Since I was a child I have had a strange fascination with war. I would ask for picture books and check them out of the library as it was one of the few things I would read about. I had youthful plans of joining the military, but what once was a naïve patriotism has in the past 10 years become soundly checked by a growing theology and pacifism. But while I strongly disagree with war, I am still fascinated by its machinery and history.
This summer I had the opportunity to explore a bit further in the beautiful land of our northern neighbor: North Dakota. I had never been much beyond Bismark. But this year brought two trips to Turtle Lake, ND and north through Minot on our journey home. One of the nuggets of knowledge that I grew up knowing was the presence of the nuclear silos across ND. It never really seemed strange to me rather a matter of fact. And yet this summer when we started passing them on the road, they were startling to me. They had been part of my mental understanding of the world but I had never had the opportunity to experience them. What seemed strange was how near they were to the road and family farms. For me, the farm I grew up on is a sacred space and I would imagine that for many in my wife’s family, the homestead is sacred as well. And yet, the missile silo just down the road for them has become a common place. To my pacifist leanings, something like that in my “backyard” would qualify a profane space. A profane space I was still attracted to and would jump at the chance to tour and explore if I had the opportunity. What are we to do with place like this that really can serve little good? Should we consider them as profane because of what is housed in the ground? or because of what it represents? or has the potential to do? If this place is profane, can it be redeemed? And then how?
Last week I had the opportunity to visit one of my favorite cities: Chicago. The trip was capped off with a visit to one of my favorite places in Chicago: the Art Institute. I have become old friends with many pieces of the collection. There are some paintings that I must simply see with every visit and without those moments spent with these friends the visit is incomplete. Often my best friends are out on loan and I leave with sort of unfulfilled desire. Among my favorites is Picasso’s Old Guitarist. I remember the time I stood drawing it for my own record and the post card purchased at the gift shop to compare. I also continued my love affair with the Woman With Necklace by Modigliani. I cannot say in any conclusive way what draws me to this beautiful woman with her tilted head with a sort of arrogant beauty. Perhaps it is her red hair or her pursed lips. Regardless...she is beautiful.
We were also privileged to see two wonderful photographers: Angela Strassheim and Sarah Hobbs. Hobbs series “Does This Look Like You?” explores a variety of psychological states: perfectionism (seen to the right), over-compensation, walking on eggshells and others. They were all wonderfully rich with color and composition.
But it was Strassheim that made the trip to the basement worth while. The exhibit contained works from two series including “Left Behind.” The title is instantly familiar to any evangelical Christian from Tim LaHaye and Jerry Jenkins fictional series.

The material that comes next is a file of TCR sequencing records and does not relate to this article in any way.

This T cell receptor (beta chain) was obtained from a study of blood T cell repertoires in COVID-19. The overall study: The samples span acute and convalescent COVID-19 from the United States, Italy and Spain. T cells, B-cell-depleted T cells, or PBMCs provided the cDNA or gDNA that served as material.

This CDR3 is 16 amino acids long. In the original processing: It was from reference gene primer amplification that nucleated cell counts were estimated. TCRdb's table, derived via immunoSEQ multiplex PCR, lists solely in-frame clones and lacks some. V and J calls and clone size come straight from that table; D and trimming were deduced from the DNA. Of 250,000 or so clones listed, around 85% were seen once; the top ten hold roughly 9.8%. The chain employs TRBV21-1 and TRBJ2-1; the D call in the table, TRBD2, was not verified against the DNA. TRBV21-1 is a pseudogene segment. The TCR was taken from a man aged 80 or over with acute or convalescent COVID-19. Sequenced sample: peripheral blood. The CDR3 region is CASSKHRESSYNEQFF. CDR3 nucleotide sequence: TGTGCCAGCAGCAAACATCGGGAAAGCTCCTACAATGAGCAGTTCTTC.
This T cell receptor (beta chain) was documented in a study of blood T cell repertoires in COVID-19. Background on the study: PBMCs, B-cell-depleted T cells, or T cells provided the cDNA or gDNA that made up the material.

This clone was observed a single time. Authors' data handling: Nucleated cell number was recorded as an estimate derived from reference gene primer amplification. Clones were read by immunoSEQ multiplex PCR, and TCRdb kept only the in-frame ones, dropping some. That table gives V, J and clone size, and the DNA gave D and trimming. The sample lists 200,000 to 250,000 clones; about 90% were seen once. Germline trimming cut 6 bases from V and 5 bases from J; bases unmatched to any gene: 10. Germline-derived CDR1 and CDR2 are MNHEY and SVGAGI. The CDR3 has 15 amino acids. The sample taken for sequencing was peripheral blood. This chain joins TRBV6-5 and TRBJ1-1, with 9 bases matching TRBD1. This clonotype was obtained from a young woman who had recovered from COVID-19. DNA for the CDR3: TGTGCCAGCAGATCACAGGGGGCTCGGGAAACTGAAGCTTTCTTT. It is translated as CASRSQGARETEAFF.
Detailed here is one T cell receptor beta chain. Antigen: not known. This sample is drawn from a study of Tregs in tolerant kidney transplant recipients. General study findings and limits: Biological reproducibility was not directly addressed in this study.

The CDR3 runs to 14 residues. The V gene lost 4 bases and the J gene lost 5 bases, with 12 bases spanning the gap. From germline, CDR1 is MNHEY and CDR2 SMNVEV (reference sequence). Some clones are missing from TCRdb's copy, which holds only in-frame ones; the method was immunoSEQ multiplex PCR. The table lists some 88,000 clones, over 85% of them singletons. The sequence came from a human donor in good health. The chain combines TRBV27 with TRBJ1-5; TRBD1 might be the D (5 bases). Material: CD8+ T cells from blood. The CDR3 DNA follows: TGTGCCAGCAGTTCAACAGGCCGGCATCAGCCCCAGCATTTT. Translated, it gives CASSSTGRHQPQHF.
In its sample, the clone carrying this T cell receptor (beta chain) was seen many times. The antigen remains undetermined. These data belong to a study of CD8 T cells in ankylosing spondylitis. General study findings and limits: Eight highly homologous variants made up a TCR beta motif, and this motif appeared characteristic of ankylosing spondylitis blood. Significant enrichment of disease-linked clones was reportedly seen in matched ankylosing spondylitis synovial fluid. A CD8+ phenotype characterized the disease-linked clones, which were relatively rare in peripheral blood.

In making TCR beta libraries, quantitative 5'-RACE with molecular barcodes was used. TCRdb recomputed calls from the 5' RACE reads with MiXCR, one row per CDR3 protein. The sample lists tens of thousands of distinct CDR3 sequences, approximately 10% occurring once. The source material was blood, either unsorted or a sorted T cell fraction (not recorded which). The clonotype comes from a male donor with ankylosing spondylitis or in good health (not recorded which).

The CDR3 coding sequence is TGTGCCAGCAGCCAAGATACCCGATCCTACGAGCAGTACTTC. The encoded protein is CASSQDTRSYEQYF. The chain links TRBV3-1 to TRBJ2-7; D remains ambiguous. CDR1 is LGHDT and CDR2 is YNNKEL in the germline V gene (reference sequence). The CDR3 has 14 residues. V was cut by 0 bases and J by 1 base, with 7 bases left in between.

“Photographs of Strassheim’s born again Christian family are juxtaposed with images of domestic narratives, inspired by childhood and adult life experiences. The result is an unsettling world involving complacency, control, and belief. Her images vacillate between what is immediately revealed on the surface and the unsettling nature of what is discovered upon further inspection. The combination of the visually seductive surface with the seemingly banal subject matter elicits an involved interpretation of the many layers within the images. These narratives and portraits retain an element of mystery that asks the viewer to question the acts that lead up to or follow each scenario.Drawing from her experience as a forensic photographer, Angela Strassheim has developed a style remarkably original in its obsessively careful compositions and lighting, in its uncanny sharpness. Apparently simple scenes acquire a suspended atmosphere, in which religion, suburban life and personal memories converge.Left Behind refers not only to the “unsaved” spoken about by her born again Christian family but also the memory and evidence people create that outlives them. It is both, being left behind and leaving, either of our own free will or having life taken away.” (From the press release regarding the show at Marvelli Gallery in NYC.)
I am not sure where Strassheim comes from in terms of her own faith but the imagery is fascinating. Her carefully arranged compositions and flawless lighting seem to suggest a moral perfection and yet there is a tension between the presentation of and yet subtle sexual posturing in many of the figures.
This image was particularly arresting. The boy on the left is asleep and the one on the right is afraid and hiding under the bed. And the girl, alive with imagination is silhouetted in a (divine?) light. Do the boys represent a sort of critique of Christians themselves as aloof or passively asleep and the other afraid of the world? Are the collection of animals streaming from the doorway have some symbolic connection to the ark? Do the wings on the young girl make her the ideal between the poles of indifference and fear?